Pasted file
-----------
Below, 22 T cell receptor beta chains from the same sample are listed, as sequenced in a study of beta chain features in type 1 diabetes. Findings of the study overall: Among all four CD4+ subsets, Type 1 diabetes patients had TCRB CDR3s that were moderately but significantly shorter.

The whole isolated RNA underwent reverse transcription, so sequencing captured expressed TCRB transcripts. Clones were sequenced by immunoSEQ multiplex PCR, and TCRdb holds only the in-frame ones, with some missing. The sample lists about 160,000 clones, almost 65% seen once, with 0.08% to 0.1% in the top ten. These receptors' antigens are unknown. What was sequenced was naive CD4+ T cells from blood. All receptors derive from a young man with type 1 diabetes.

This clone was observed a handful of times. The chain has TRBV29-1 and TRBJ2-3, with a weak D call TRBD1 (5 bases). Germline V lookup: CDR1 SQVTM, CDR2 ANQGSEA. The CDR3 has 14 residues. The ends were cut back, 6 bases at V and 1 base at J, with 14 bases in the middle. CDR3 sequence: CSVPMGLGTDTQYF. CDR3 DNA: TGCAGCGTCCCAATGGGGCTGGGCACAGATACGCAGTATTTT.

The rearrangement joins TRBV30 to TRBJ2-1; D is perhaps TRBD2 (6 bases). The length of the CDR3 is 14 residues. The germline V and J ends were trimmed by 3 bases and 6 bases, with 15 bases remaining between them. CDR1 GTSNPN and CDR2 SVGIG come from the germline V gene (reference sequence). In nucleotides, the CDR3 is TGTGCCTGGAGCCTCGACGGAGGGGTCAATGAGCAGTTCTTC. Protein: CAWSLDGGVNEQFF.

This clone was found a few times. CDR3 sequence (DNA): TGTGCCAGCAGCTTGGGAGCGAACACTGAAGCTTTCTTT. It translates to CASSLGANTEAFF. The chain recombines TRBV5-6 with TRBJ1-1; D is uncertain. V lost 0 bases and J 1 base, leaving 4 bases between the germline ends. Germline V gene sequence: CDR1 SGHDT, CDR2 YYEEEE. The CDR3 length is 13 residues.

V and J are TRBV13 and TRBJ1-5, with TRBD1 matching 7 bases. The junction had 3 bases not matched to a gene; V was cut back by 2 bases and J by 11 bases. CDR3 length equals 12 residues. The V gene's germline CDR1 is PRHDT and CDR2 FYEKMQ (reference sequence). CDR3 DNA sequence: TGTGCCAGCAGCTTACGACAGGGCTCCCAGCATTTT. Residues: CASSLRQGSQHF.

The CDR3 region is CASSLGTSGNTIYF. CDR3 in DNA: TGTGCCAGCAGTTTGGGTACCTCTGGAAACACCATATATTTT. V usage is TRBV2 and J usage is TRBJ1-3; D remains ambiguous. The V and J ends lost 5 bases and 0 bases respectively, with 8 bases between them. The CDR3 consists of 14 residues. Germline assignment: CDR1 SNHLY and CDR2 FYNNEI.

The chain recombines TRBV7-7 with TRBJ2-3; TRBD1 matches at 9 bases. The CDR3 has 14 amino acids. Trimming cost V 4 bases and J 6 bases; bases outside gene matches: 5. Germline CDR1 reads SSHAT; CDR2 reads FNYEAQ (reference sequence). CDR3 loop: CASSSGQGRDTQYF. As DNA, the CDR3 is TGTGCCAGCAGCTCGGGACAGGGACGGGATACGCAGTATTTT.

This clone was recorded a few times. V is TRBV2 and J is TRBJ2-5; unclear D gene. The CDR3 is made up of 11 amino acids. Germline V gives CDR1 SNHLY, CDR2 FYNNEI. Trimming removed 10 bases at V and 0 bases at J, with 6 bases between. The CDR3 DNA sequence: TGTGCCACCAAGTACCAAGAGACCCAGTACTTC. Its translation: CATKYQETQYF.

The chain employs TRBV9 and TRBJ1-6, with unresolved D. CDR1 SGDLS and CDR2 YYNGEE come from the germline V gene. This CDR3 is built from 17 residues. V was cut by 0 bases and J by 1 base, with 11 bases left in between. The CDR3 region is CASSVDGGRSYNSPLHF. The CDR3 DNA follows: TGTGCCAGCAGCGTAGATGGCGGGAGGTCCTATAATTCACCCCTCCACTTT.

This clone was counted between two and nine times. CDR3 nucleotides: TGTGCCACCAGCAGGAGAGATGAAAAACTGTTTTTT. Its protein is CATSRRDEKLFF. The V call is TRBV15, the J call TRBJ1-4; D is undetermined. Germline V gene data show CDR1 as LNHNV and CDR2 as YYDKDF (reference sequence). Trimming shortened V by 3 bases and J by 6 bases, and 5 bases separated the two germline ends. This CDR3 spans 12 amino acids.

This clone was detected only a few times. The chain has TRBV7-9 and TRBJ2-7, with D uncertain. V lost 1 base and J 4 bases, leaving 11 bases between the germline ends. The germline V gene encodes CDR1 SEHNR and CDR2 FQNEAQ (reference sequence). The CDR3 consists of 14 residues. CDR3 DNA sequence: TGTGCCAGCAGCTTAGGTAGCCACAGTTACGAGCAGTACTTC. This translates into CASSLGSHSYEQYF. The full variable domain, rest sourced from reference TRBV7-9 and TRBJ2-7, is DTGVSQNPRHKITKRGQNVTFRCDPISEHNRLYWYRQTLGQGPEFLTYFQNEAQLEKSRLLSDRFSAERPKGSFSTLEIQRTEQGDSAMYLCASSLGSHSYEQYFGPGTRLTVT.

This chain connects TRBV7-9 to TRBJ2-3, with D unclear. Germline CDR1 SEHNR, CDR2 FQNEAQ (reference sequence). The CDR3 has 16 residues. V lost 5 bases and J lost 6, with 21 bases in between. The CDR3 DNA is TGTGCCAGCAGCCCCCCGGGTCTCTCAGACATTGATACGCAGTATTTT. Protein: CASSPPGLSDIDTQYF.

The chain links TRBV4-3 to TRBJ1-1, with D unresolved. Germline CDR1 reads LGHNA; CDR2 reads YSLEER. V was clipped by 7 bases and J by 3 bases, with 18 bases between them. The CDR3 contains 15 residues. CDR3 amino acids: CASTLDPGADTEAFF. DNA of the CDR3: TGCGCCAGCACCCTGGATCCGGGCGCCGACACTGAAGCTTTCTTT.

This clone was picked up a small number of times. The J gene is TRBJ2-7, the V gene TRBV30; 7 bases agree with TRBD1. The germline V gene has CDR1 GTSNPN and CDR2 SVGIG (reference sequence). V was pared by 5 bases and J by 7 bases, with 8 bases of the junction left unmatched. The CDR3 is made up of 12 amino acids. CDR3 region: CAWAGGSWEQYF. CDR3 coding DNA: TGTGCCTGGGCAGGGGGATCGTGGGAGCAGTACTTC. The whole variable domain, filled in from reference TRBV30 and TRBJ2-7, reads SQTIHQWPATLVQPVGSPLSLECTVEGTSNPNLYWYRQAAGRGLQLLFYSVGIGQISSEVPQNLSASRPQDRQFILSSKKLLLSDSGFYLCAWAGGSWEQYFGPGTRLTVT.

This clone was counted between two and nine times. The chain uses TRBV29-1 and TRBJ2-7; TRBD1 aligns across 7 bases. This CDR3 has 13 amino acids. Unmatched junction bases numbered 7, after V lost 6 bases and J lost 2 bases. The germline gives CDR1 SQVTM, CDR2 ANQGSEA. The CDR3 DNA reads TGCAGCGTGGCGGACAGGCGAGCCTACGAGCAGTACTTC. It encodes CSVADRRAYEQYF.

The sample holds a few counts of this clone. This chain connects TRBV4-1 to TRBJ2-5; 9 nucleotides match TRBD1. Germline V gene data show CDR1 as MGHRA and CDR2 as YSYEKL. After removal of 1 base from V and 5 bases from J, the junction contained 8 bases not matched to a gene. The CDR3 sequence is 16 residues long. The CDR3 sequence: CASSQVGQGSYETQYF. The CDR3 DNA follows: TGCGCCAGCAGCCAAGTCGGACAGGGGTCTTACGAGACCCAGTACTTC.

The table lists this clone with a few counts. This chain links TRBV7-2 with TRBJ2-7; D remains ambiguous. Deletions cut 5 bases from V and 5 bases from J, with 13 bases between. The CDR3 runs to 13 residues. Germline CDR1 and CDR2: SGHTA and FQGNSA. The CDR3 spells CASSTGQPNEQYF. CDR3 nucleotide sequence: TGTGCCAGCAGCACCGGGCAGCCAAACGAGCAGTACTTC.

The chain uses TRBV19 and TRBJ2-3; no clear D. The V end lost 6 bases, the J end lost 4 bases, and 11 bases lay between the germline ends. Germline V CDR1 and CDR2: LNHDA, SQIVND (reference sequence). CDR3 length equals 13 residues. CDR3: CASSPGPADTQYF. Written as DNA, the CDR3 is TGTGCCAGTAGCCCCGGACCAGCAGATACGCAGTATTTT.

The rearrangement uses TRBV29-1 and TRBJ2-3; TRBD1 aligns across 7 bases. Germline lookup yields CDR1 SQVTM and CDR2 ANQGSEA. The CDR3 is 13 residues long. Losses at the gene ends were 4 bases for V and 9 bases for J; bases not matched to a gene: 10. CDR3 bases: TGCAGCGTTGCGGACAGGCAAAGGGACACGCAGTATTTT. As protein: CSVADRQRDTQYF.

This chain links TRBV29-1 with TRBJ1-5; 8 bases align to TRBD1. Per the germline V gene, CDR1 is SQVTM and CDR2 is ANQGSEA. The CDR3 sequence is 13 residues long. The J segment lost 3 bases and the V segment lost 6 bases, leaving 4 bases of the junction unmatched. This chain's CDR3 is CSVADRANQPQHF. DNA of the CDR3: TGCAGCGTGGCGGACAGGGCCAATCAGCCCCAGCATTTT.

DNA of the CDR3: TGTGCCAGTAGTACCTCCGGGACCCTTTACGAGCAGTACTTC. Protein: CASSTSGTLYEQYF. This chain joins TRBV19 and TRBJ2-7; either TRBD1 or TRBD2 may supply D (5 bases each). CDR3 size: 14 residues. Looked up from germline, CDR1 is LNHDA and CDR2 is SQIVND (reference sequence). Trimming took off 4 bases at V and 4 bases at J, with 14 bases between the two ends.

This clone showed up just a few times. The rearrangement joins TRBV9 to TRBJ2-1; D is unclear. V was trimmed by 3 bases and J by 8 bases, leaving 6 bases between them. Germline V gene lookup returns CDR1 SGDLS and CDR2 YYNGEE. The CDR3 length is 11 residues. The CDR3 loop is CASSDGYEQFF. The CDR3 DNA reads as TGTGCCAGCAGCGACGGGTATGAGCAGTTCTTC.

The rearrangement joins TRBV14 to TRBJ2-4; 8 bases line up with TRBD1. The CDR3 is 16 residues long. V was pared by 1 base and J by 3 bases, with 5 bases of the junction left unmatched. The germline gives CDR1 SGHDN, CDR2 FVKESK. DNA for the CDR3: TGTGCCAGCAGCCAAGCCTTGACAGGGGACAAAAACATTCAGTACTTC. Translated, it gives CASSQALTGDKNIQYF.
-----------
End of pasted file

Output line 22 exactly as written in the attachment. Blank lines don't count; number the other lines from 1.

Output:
DNA of the CDR3: TGTGCCAGTAGTACCTCCGGGACCCTTTACGAGCAGTACTTC. Protein: CASSTSGTLYEQYF. This chain joins TRBV19 and TRBJ2-7; either TRBD1 or TRBD2 may supply D (5 bases each). CDR3 size: 14 residues. Looked up from germline, CDR1 is LNHDA and CDR2 is SQIVND (reference sequence). Trimming took off 4 bases at V and 4 bases at J, with 14 bases between the two ends.